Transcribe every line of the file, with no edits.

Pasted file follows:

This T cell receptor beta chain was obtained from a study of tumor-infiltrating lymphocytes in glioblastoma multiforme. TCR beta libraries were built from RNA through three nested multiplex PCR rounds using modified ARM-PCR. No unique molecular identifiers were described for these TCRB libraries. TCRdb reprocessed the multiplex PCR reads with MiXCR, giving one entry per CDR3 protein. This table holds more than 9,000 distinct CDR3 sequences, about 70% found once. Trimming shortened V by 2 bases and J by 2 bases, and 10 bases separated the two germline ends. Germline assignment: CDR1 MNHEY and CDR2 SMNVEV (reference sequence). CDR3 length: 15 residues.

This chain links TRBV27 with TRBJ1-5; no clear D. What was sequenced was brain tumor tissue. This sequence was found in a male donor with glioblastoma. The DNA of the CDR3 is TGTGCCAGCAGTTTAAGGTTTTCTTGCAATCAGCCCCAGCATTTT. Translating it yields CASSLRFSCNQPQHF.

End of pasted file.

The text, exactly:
This T cell receptor beta chain was obtained from a study of tumor-infiltrating lymphocytes in glioblastoma multiforme. TCR beta libraries were built from RNA through three nested multiplex PCR rounds using modified ARM-PCR. No unique molecular identifiers were described for these TCRB libraries. TCRdb reprocessed the multiplex PCR reads with MiXCR, giving one entry per CDR3 protein. This table holds more than 9,000 distinct CDR3 sequences, about 70% found once. Trimming shortened V by 2 bases and J by 2 bases, and 10 bases separated the two germline ends. Germline assignment: CDR1 MNHEY and CDR2 SMNVEV (reference sequence). CDR3 length: 15 residues.

This chain links TRBV27 with TRBJ1-5; no clear D. What was sequenced was brain tumor tissue. This sequence was found in a male donor with glioblastoma. The DNA of the CDR3 is TGTGCCAGCAGTTTAAGGTTTTCTTGCAATCAGCCCCAGCATTTT. Translating it yields CASSLRFSCNQPQHF.